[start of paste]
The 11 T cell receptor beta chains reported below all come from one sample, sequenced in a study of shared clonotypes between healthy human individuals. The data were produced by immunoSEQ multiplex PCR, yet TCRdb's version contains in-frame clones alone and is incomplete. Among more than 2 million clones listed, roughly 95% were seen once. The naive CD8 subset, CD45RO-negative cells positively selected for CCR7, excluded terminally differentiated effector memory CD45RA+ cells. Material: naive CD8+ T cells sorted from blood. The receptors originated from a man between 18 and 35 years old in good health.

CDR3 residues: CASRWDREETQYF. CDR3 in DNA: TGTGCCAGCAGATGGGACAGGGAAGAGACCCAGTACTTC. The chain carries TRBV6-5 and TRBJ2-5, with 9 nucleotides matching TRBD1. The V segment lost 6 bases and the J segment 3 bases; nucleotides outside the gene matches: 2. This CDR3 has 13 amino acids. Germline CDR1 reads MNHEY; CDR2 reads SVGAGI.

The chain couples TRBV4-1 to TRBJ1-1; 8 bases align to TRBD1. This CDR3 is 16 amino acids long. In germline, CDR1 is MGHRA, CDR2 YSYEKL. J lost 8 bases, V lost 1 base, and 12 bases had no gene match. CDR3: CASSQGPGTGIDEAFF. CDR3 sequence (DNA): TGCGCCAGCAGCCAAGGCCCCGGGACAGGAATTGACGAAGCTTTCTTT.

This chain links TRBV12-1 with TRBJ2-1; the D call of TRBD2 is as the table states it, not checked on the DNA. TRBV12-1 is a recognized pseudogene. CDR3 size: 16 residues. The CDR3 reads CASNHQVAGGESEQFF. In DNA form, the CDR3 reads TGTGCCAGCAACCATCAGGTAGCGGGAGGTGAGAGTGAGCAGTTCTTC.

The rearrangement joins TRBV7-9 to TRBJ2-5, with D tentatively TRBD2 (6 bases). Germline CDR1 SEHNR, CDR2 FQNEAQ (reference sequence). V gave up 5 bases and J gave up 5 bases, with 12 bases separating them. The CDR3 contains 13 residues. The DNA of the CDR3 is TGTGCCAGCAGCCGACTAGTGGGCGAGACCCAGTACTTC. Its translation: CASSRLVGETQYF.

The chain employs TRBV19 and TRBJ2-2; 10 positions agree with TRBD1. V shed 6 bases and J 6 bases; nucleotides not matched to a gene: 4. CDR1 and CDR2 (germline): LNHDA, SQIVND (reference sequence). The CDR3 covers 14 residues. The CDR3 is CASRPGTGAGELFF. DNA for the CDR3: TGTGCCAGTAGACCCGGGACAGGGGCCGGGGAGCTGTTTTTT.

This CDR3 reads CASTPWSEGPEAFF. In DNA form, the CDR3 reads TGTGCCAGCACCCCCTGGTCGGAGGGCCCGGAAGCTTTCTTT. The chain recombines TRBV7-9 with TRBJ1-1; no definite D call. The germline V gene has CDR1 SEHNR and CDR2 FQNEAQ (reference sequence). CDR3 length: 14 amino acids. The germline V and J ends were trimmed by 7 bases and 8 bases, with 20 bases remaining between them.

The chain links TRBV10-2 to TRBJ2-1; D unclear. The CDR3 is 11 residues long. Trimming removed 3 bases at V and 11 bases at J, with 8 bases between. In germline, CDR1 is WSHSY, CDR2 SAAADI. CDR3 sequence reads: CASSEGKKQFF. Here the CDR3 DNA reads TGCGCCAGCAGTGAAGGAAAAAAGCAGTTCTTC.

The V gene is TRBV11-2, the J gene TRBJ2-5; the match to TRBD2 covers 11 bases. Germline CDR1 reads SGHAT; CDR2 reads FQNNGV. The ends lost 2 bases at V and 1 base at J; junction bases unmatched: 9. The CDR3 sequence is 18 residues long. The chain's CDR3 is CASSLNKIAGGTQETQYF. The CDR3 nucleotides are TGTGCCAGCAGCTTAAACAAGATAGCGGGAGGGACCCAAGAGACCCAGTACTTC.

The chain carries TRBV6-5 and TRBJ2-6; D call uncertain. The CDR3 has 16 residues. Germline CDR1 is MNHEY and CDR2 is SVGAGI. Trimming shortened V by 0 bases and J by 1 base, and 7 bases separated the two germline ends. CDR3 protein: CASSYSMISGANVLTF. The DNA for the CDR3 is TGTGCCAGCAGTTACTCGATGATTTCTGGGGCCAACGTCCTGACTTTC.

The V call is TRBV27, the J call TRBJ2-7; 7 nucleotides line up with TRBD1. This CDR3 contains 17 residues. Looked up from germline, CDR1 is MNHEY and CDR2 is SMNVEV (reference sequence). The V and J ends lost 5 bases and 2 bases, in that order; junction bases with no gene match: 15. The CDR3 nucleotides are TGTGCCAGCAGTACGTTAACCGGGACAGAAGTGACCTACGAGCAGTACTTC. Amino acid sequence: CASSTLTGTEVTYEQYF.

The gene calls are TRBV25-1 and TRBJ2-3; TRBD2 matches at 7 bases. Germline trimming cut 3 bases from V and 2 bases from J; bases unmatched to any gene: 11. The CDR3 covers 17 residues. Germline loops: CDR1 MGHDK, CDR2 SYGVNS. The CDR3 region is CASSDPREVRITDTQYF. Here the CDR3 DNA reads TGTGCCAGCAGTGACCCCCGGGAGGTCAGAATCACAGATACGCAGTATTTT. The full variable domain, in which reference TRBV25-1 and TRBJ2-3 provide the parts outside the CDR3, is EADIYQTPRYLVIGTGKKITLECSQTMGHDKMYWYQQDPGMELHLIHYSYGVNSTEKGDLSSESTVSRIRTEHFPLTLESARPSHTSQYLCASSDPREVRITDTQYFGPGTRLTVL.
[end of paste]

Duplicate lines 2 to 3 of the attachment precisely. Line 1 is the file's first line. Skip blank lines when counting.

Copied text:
CDR3 residues: CASRWDREETQYF. CDR3 in DNA: TGTGCCAGCAGATGGGACAGGGAAGAGACCCAGTACTTC. The chain carries TRBV6-5 and TRBJ2-5, with 9 nucleotides matching TRBD1. The V segment lost 6 bases and the J segment 3 bases; nucleotides outside the gene matches: 2. This CDR3 has 13 amino acids. Germline CDR1 reads MNHEY; CDR2 reads SVGAGI.

The chain couples TRBV4-1 to TRBJ1-1; 8 bases align to TRBD1. This CDR3 is 16 amino acids long. In germline, CDR1 is MGHRA, CDR2 YSYEKL. J lost 8 bases, V lost 1 base, and 12 bases had no gene match. CDR3: CASSQGPGTGIDEAFF. CDR3 sequence (DNA): TGCGCCAGCAGCCAAGGCCCCGGGACAGGAATTGACGAAGCTTTCTTT.